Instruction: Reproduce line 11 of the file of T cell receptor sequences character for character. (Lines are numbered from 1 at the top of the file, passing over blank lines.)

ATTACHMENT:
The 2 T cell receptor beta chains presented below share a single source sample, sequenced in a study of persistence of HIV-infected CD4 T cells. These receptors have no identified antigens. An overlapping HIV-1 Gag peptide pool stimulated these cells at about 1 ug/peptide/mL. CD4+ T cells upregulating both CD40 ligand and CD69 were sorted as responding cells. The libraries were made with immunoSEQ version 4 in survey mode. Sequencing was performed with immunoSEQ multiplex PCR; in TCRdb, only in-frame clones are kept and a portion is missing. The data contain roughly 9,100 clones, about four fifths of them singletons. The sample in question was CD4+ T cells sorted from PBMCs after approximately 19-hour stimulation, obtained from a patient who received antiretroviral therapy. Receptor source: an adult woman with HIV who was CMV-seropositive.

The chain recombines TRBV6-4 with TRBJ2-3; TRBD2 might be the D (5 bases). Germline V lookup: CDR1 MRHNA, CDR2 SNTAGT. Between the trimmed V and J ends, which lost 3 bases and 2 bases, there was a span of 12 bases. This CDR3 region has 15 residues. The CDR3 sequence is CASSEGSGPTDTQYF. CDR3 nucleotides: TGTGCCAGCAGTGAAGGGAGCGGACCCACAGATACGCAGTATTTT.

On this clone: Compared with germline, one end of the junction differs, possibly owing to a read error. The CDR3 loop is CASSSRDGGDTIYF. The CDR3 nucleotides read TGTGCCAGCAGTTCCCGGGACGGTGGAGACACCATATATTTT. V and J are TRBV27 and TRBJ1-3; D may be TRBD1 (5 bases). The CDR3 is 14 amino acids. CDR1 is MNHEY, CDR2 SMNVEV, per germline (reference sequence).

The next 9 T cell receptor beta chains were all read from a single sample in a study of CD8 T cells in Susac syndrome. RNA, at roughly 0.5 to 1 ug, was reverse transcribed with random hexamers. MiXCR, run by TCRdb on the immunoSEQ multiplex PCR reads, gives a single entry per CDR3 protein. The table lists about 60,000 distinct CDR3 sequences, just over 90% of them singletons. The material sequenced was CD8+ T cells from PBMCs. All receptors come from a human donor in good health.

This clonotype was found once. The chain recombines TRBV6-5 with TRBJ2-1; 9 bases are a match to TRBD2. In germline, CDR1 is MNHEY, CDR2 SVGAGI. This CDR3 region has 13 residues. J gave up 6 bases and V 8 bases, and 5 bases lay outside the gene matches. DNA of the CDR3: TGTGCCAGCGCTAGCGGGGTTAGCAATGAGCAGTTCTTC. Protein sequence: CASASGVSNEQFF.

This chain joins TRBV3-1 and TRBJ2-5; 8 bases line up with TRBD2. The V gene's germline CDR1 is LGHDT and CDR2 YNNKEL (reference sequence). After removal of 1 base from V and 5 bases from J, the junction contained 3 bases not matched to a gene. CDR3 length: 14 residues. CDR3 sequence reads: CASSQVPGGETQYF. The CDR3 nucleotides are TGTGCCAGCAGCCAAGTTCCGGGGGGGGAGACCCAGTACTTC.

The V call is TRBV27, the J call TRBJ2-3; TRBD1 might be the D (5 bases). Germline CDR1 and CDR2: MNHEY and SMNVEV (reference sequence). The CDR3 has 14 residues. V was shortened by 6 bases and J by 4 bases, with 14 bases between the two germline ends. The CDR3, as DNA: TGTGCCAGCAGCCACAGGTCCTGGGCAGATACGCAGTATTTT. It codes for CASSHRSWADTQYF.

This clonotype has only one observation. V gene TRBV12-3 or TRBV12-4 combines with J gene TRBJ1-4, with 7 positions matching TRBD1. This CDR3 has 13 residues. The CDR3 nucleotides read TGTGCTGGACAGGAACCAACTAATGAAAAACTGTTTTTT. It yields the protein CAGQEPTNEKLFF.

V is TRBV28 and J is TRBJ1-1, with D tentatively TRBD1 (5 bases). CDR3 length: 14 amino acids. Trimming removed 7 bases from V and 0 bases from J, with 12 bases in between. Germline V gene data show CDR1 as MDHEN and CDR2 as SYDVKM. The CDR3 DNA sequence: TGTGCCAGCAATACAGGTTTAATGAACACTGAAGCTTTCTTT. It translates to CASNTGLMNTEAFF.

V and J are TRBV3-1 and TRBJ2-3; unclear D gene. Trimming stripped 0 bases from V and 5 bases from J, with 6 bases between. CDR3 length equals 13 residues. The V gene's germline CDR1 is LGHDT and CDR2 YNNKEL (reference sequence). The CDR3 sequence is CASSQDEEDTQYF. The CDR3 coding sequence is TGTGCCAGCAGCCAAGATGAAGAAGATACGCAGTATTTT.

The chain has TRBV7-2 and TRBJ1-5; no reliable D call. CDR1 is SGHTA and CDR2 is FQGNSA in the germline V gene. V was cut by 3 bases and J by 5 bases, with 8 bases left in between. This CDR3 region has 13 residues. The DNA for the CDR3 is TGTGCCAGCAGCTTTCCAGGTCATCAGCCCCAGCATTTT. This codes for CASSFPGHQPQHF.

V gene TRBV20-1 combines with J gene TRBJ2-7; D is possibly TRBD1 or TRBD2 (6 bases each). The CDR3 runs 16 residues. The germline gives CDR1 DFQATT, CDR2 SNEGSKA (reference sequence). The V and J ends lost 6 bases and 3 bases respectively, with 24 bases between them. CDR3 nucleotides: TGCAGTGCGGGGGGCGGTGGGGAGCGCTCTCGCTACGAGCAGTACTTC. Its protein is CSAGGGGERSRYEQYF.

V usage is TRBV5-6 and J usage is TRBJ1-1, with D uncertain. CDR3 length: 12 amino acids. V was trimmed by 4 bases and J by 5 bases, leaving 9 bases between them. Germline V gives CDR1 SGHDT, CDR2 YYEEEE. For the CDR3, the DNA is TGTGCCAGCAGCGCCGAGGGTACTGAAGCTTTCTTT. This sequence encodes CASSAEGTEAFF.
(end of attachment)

The chain has TRBV7-2 and TRBJ1-5; no reliable D call. CDR1 is SGHTA and CDR2 is FQGNSA in the germline V gene. V was cut by 3 bases and J by 5 bases, with 8 bases left in between. This CDR3 region has 13 residues. The DNA for the CDR3 is TGTGCCAGCAGCTTTCCAGGTCATCAGCCCCAGCATTTT. This codes for CASSFPGHQPQHF.